Even though there are many tourists throughout the year, you can see lots of wild animals. I saw deer and elks, all of them not shy at all. I could approach them to about two metres, and I was wondering who was observing whom. I also saw many ravens soaring the wind that blows up the face of the canyon, and I even saw
View into the canyon.
a condor with his white feathers underneath his wings. What I did not know is that the Californian Condor was almost extinct by the end of the 20th
century. The last specimen were caught by humans so that they could reproduce as efficiently as possible. They only lay one egg and then spend almost two years bringing up their single baby. This would have taken too long. So after the caught couples had laid their first egg, humans took it away so that they would lay a second and eventually a third egg. The little birds were brought up by humans and then taken to the Grand Canyon National Park and set free.
After having walked about half of the distance to the Hermits Rest, I caught the bus because otherwise it would have taken me too long to get there. At the entrance to the Hermits Trail that leads down into the canyon, there was a sign warning tourists from hiking without being prepared. Again and again, hikers die or have to be rescued because they underestimate the challenge of hiking into the canyon and back, they don’t take into account the altitude difference (1,500 metres) and the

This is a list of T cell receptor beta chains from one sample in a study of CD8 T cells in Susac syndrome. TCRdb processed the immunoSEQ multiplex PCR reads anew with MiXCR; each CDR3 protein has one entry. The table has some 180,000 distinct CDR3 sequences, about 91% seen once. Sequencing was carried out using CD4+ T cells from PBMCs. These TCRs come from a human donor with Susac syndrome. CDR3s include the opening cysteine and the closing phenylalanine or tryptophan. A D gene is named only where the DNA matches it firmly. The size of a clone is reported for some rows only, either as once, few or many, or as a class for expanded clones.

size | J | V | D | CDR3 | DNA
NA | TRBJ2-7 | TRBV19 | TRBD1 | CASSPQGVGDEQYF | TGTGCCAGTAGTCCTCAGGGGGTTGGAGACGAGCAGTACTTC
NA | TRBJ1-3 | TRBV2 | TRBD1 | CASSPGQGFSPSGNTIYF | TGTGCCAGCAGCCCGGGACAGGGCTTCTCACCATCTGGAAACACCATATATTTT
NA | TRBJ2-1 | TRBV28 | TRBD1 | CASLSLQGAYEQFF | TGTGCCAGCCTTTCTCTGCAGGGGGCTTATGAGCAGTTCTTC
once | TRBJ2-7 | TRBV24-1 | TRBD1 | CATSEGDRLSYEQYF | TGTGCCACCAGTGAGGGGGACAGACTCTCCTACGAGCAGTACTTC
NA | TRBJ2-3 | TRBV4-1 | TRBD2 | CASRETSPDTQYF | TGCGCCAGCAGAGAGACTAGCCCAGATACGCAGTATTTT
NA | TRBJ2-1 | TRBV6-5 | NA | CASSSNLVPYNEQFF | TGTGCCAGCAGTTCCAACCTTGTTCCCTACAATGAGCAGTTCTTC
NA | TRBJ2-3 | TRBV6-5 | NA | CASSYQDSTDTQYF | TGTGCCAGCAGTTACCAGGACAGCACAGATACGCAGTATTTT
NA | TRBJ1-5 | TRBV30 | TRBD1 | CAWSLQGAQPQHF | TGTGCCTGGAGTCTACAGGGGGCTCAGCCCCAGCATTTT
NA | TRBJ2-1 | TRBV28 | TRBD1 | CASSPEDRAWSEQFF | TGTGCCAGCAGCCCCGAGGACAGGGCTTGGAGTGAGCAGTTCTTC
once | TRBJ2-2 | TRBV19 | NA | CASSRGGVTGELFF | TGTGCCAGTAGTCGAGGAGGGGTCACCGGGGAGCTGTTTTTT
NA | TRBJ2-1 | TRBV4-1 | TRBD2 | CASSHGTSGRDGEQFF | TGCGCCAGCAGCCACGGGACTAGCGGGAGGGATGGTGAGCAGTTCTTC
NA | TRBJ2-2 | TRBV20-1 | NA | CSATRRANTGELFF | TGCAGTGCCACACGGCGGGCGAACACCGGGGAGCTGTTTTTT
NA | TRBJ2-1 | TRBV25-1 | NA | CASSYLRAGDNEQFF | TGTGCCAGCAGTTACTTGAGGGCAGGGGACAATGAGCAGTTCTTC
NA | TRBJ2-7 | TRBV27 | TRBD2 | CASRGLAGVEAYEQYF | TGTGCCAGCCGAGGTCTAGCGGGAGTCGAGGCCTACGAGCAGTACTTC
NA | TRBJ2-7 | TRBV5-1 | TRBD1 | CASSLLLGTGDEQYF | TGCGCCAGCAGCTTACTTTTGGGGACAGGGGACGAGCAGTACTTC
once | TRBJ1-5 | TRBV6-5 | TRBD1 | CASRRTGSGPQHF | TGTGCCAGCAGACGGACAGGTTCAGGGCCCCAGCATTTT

... towards the north, from the east entrance of the National Park.
I had not considered hiking into the canyon by myself. I felt in good shape, but I was by myself, and there were no organised tours into the canyon. Going on such a tour by oneself is dangerous because if you get injured, there is nobody to help you. And walking down the trails at the moment is a challenge at the moment because of all the ice and snow that is still there. So I caught the bus back to the village and then drove to the east in my rental car. On the way to the east entrance of the park, about 40 km from the village, there are a number of absolutely spectacular viewpoints. The canyon widens as you approach its east end. There are many rock towers in it. They have interesting names like Vishnu temple or Cheops Pyramid.